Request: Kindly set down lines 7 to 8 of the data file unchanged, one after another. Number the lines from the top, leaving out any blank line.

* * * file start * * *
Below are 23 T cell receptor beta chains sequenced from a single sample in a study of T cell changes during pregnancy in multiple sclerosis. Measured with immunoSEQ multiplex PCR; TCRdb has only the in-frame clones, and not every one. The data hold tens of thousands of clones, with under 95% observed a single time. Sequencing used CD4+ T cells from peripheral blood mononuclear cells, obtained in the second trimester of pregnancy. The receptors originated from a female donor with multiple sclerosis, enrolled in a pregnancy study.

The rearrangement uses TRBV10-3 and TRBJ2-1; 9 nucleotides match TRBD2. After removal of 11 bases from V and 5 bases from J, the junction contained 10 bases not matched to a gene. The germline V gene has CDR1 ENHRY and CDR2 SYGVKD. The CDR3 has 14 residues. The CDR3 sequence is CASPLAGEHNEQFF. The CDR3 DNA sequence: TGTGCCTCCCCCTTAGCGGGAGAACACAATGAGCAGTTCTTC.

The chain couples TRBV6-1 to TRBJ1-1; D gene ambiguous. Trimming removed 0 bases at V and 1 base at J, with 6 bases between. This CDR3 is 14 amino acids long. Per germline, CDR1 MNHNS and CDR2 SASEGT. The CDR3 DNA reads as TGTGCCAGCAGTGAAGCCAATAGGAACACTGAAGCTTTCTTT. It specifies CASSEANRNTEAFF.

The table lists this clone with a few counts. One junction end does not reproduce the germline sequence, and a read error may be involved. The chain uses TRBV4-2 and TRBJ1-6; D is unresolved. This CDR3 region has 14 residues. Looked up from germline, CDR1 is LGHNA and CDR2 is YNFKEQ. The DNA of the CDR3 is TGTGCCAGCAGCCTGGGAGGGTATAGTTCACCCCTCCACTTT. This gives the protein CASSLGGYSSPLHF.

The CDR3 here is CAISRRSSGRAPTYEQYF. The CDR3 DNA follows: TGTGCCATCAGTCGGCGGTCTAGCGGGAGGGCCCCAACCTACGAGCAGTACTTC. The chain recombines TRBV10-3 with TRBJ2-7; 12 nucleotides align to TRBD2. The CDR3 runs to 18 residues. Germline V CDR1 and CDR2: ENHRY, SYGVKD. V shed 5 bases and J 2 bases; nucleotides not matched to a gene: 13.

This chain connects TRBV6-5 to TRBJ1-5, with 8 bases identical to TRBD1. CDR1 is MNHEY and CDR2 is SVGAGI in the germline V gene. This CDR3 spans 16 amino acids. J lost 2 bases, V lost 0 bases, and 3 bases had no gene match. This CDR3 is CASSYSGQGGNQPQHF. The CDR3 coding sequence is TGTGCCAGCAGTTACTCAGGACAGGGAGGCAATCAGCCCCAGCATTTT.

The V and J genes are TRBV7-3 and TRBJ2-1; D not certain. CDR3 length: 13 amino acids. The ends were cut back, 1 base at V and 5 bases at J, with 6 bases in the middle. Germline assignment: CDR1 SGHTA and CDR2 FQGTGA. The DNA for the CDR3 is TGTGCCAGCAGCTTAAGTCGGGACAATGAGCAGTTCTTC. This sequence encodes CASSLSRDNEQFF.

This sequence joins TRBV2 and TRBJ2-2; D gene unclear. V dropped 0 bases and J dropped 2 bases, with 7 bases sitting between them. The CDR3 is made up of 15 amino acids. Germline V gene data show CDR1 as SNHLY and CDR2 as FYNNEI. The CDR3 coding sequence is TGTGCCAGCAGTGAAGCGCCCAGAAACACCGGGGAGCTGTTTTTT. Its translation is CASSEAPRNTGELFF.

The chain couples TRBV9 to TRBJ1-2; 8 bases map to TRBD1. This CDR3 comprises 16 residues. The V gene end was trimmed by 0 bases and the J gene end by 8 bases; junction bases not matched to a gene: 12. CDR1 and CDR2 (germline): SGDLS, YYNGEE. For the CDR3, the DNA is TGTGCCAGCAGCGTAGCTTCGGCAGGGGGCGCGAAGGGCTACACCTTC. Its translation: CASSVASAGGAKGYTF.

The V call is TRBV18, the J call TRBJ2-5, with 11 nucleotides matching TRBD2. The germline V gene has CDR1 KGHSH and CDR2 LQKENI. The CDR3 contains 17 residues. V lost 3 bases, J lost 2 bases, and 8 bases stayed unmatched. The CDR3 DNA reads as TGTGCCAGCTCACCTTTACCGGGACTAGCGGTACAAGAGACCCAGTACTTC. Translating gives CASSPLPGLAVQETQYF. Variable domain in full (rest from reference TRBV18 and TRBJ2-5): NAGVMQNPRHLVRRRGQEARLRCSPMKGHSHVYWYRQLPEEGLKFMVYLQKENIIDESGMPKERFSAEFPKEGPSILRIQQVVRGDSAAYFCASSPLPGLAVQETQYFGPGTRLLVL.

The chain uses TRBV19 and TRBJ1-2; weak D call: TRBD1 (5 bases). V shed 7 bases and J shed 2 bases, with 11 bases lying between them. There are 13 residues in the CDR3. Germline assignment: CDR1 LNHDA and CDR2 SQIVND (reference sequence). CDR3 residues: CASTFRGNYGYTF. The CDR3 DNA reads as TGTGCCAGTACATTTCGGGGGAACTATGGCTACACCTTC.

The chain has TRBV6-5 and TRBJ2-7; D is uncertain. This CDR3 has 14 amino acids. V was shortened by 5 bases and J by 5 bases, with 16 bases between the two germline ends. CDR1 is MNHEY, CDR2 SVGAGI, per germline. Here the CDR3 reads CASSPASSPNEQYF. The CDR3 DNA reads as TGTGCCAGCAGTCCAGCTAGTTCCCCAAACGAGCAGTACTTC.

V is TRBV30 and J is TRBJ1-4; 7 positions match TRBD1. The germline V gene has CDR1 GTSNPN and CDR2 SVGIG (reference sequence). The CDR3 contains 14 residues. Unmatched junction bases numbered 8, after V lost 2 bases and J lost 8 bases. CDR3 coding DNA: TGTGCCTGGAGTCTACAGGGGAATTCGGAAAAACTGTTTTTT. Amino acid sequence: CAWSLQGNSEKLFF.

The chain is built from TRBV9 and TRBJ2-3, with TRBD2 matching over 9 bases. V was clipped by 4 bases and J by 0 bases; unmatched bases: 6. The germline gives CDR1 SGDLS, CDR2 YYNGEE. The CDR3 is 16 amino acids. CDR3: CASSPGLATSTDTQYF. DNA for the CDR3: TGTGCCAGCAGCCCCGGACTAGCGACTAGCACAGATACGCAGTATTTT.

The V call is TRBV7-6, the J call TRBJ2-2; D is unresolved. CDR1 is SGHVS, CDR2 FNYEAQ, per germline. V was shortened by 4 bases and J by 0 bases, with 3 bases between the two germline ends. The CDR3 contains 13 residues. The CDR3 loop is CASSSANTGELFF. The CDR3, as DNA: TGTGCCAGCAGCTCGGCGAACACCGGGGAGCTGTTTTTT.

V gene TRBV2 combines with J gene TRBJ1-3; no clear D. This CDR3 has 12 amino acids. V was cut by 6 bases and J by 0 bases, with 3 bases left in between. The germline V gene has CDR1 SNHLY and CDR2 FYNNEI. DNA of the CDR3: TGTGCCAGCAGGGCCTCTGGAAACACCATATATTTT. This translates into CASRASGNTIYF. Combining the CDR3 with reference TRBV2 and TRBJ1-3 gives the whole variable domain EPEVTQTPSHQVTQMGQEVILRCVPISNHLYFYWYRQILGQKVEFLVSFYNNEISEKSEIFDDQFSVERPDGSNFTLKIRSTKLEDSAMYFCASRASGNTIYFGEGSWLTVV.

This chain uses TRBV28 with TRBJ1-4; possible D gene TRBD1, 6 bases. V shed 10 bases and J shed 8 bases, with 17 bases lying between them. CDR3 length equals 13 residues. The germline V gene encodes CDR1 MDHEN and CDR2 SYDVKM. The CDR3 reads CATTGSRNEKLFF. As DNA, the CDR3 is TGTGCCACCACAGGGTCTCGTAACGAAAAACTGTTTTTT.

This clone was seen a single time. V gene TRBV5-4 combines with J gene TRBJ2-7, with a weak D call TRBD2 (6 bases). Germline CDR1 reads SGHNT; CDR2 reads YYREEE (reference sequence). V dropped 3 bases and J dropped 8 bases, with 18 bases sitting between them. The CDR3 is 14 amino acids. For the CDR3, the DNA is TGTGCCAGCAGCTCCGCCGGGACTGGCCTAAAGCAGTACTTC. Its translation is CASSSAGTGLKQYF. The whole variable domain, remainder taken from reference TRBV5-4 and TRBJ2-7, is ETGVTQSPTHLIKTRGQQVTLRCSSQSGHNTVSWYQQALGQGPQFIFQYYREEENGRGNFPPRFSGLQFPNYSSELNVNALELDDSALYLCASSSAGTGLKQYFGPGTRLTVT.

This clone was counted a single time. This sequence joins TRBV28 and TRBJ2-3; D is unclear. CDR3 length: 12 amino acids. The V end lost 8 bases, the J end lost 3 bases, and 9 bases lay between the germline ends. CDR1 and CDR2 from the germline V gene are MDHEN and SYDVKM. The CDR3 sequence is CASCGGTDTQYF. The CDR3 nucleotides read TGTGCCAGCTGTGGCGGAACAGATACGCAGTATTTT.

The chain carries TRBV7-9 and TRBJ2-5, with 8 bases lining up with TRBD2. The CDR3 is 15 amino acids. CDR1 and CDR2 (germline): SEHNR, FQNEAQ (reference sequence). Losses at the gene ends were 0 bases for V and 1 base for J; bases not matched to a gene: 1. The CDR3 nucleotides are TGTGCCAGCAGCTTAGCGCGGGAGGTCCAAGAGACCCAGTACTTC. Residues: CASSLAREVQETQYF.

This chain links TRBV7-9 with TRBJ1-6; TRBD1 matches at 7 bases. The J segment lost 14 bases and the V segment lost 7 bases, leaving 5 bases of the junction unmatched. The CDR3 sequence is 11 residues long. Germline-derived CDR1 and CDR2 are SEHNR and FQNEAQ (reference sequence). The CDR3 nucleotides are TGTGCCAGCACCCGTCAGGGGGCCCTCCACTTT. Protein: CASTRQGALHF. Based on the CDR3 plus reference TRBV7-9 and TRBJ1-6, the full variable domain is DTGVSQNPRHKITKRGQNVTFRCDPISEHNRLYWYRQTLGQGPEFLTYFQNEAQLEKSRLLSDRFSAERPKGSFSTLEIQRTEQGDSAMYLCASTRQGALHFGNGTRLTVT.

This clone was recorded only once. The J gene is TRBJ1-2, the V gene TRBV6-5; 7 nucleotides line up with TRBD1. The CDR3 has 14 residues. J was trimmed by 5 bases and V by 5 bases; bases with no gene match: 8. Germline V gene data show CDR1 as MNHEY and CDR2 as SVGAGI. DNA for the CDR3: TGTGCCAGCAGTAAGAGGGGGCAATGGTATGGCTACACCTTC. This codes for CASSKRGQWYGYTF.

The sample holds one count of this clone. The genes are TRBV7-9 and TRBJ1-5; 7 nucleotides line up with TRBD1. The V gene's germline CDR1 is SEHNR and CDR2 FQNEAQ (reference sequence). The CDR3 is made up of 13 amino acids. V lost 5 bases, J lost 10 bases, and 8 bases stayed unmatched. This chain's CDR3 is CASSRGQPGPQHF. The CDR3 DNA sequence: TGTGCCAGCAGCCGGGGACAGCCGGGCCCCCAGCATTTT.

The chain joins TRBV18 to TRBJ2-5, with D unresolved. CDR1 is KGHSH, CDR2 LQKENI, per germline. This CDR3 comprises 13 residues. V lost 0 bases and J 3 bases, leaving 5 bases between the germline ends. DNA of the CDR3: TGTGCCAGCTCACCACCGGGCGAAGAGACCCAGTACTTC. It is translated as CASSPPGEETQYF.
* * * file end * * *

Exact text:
The V and J genes are TRBV7-3 and TRBJ2-1; D not certain. CDR3 length: 13 amino acids. The ends were cut back, 1 base at V and 5 bases at J, with 6 bases in the middle. Germline assignment: CDR1 SGHTA and CDR2 FQGTGA. The DNA for the CDR3 is TGTGCCAGCAGCTTAAGTCGGGACAATGAGCAGTTCTTC. This sequence encodes CASSLSRDNEQFF.

This sequence joins TRBV2 and TRBJ2-2; D gene unclear. V dropped 0 bases and J dropped 2 bases, with 7 bases sitting between them. The CDR3 is made up of 15 amino acids. Germline V gene data show CDR1 as SNHLY and CDR2 as FYNNEI. The CDR3 coding sequence is TGTGCCAGCAGTGAAGCGCCCAGAAACACCGGGGAGCTGTTTTTT. Its translation is CASSEAPRNTGELFF.